5. After spending many night after night outdoors, I can now sleep soundly. Here in the Southwest, I generally do not use a tent unless it is very cold, rainy or the bugs are too bad. I actually have a harder time sleeping in a tent than under the stars. For me, sleeping in a tent always makes me wonder what is on the other side of the paper-thin fabric. So I avoid it whenever possible. And that way, you can see the possums, raccoons, ringtail cats, coyotes and other furry friends when they come to visit. If you don’t like mice walking over you, sleep on an elevated cot such as the ‘rolling cot’ which I can also use on some backpacking trips.

    6. Practice, practice, practice. I was raised in Germany and did not become comfortable being alone in the wilderness. I was so lucky to find outdoor programs in graduate school and went on many group trips where I could learn from others. Again, choose your male companions carefully and go with other women. You are much more likely to be assaulted by someone you know than by a stranger.

    7. I still carry a can of bear spray and a flashlight that I put right by my head when I sleep outdoors. The most important protection for sleeping outdoors is good footwear that you can slip on easily if you have to get up in middle of the night. I provide expedition medical support and the most common injury on our river trips is from people stubbing their toes on a rock or stepping onto something sharp in the dark. Again, your real threat is often completely different than those portrayed on some late night horror flick.

    8. I lived outdoors for a year, it was really hard to sleep indoors again after that. I actually feel safer in the middle of nowhere than in an urban area. I also used to work in law enforcement and had martial arts training. Having the confidence that you can fight off drunks and nut-jobs helps. But I would not trade my experiences in the wilderness for anything as they are my most cherished memories.

  • Nat

    Yes! Thank you for writing this, I’ve been on the same journey for a while now. I love the idea of just letting the fear be a part of the experience instead of trying to conquer or avoid it. Thanks for the inspiration!

    • Chandra

      Licked by a bear! I have bear phobia…you are now my hero lol. I would have panicked I am sure!

  • BW Paddler

    I think it’s OK to feel fear. I belong to a large online community of paddlers, many of whom take solo trips. Men or women, they all speak about feeling some caution when sleeping alone outside. I did a lot of solo camping in my 20s – all without a tent. Hang a tarp in case of rain, but set up under the stars. I’ve been run over by raccoons and once a bear explored my midsection with his/her nose – I earned some stripes I guess! I prefer wilderness camping – campgrounds make me nervous (more worried about 2-legged intruders than anything). Now I use a tent because – you know – nylon is a solid barrier, ha! Keep it up – just GO and get out there, with or without a companion!

  • Krittika Dutta

    Such an amazing post.Best Line “Thankfully I now have friends who’ll jump at the chance to spend a night under the stars together”. Thanks for sharing this post.

  • Aimee K

    Thanks for the story. I used to regularly camp and hike alone. It took some time to get used to it, but after years of wilderness camping, I found that the two-legged animal is the only real threat (depends where you camp, of course.) There is a certain peace that you can only get by spending long hours alone in the wilderness. I miss it.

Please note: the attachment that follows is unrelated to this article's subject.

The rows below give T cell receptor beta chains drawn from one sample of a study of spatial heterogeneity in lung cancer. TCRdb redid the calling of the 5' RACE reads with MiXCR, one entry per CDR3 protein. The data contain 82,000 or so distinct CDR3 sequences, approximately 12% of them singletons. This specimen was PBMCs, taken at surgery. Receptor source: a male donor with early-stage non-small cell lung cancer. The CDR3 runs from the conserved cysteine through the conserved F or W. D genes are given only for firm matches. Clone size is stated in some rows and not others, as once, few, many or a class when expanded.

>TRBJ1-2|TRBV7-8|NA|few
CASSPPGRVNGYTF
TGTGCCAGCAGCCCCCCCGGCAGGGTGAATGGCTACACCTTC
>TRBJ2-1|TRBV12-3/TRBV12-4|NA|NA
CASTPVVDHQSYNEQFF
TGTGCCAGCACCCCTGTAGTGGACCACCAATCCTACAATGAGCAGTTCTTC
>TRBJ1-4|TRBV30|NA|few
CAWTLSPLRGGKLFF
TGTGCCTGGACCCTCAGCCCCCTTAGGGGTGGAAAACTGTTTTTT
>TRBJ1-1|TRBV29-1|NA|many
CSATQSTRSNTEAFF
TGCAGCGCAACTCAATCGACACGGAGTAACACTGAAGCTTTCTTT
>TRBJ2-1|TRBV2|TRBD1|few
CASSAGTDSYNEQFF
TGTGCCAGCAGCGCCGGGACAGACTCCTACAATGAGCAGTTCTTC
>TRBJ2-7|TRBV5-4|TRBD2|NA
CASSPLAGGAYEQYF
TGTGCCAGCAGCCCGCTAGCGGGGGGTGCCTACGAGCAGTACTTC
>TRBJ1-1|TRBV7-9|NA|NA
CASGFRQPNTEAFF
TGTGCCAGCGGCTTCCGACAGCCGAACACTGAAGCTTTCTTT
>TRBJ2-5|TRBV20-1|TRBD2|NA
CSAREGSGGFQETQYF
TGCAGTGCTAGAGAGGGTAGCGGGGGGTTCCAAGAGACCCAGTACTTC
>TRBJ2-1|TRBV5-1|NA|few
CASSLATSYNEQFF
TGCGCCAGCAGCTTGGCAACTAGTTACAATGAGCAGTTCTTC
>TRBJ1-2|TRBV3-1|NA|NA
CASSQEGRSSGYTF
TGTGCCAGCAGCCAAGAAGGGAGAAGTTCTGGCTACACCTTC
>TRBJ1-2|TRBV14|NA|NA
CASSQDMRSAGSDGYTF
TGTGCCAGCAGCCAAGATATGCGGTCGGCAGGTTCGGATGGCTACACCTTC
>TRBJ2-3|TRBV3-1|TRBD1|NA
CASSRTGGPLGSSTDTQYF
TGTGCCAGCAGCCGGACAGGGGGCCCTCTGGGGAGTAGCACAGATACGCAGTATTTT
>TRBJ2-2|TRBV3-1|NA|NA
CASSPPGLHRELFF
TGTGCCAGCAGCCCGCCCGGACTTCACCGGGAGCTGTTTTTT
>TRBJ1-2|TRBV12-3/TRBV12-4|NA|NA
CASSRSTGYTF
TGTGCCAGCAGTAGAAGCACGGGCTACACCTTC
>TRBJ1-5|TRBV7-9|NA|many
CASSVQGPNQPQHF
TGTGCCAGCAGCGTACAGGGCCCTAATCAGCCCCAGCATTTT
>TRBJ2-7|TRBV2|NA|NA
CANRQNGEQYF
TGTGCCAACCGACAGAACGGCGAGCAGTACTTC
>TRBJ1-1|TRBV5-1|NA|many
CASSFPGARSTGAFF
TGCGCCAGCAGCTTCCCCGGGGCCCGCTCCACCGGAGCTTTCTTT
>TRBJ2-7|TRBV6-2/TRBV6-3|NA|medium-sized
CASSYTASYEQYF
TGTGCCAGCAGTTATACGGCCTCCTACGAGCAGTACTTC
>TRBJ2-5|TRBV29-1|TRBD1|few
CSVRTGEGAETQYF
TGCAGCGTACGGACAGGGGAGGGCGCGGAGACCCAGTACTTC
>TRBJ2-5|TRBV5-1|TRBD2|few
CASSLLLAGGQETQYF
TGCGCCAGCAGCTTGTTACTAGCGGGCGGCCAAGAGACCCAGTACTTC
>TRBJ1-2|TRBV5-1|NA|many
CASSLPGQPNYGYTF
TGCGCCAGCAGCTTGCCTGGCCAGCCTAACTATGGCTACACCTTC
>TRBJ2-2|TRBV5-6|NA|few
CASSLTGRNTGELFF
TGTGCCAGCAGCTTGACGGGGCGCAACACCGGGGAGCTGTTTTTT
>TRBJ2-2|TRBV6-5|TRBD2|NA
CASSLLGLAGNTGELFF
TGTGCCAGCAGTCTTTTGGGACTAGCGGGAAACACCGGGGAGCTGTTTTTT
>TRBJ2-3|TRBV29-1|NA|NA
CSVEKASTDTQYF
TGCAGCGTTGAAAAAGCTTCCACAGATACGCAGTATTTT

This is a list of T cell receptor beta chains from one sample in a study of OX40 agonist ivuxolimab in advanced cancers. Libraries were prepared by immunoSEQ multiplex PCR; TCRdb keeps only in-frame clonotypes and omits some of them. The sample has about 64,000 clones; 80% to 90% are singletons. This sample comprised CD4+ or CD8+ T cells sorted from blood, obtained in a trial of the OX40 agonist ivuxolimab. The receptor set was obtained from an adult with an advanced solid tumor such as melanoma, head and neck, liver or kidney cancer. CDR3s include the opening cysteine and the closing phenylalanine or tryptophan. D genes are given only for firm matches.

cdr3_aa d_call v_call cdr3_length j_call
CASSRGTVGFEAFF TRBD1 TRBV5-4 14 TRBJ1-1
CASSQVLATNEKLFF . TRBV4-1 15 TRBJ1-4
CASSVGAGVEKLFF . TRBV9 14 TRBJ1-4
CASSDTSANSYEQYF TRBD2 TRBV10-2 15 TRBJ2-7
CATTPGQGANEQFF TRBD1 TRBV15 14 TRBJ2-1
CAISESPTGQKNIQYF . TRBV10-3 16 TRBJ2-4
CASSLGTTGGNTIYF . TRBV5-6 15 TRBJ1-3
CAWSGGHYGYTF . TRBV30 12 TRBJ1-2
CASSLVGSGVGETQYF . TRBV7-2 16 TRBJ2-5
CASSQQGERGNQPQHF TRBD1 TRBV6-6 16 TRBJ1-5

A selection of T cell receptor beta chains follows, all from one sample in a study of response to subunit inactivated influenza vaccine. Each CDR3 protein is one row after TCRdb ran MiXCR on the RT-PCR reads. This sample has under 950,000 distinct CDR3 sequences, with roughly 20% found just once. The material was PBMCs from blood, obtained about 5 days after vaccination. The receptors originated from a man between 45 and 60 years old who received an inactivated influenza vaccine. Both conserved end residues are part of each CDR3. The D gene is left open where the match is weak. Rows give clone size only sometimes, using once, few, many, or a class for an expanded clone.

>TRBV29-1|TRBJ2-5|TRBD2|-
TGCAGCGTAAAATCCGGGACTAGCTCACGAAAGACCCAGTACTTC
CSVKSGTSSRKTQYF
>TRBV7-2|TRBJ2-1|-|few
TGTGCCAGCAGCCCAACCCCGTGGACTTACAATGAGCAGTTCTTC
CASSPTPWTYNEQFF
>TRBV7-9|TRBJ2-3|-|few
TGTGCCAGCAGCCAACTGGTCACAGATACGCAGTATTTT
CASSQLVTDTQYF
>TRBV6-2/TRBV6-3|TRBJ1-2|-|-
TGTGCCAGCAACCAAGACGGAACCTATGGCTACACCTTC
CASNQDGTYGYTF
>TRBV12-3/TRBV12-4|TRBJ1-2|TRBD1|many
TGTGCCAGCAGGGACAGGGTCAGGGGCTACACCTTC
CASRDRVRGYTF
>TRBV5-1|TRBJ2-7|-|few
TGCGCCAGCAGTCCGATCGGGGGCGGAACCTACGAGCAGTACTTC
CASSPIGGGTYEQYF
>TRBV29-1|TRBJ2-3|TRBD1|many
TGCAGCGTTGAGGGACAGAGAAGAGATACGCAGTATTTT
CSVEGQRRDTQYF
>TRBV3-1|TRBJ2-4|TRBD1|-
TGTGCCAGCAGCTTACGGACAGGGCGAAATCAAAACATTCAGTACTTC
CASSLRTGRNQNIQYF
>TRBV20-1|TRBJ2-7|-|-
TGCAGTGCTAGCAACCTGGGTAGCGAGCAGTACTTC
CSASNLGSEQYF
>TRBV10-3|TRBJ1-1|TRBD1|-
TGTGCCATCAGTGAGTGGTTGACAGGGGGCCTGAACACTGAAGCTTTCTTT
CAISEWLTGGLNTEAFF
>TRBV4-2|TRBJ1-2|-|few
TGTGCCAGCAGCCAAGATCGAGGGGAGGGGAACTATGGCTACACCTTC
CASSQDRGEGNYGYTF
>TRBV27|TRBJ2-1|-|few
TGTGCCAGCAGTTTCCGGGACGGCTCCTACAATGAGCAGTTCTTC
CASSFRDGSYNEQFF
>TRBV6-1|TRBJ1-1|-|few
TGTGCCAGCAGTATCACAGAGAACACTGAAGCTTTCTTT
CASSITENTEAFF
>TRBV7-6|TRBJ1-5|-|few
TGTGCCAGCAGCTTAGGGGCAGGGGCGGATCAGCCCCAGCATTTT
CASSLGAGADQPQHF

I have not been out camping for a few years. I am a trans-woman and have been dealing with all that entails. But now, as I consider camping again, I find I have to deal with the fact that as a woman I have a new set of threats to deal with. While this is not news to me, it is something I will need to deal with – either by taking companions, or by battling with my fears and taking proper precautions.

    Toby offers good advice above. I found that back_country camping, away from others and off the trail was the best way to avoid unwanted attention. In most parks you only need to travel a mile or so from the trailheads to avoid most people – except near summits and other areas of interest.

    Thanks again for the article and happy camping!

  • Matthew

    Enjoyed the article.

    As I walk from Barrie, ON, Canada to Anchorage, AK across black bear, grizzly, wolf, and cougar country alone (and in a tent at night), these same thoughts are with me every evening, night, and morning. Unfortunately, these thoughts seem to do little in the way of protecting or helping me enjoy nature.

    Fear is a peculiar emotion, one that is either unfounded or a relic of our primal beginnings, however, it is natural. Humanity’s fear of predators is well founded and has helped keep our small tribe(s) alive — sometimes. Remember, fear has brought about great technological advancements and rituals to keep those predators at bay, such as the invention of spears, firearms, fences, traps, and pesticides.

    Regardless, being ‘strong’ has little to do with the emotion of fear. Strength, in my opinion, is being able to work through a situation and the associated emotion, then, keep moving forward, stubbornly.

  • Diane

    Great article Hilary, thanks for sharing. I also struggle with my fear of the dark (seen way too many stupid movies) and need for both solitude and wilderness. But I’m getting braver. Glad to hear you found your way.

  • Aline

    Loved reading this article! I have wild-camped in the UK a fair few times whilst cycle touring. I’m a heavy sleeper, and usually sleep well once I’m set up (I always choose somewhere hidden away in the bushes, use a very small, dark green tent in order to blend into my surroundings, avoid using a torch, and cover my bike with a black tarp – mainly to hide the fact that it is a woman’s bike!). I have found that since I started to camp alone, I have become MORE worried rather than less worried about it – totally due to the fact that everyone I know is so shocked by it. Nowadays, I tend to lie and say I’m staying in a campsite or a hotel, which adds to my stress levels pre-camp. I am a small woman (under 5ft 2″ and slim) and I can understand why people are concerned, but I think it is highly unlikely that there would be someone threatening waiting around in the bushes in a remote area after dark. Personally, I think I’m more under threat in a campsite as others are nearby and will see that I am in a tent alone. However, having those I am close to constantly lecture me about the “risks” I am taking whilst out alone has made me doubt myself! I am NO WAY going to give up wild camping alone, but I’m going to have to work on my nervousness, which has developed after many a lecture on personal safety from friends and family! To all those women who wild camp alone – don’t listen to the haters! Keep on camping! 🙂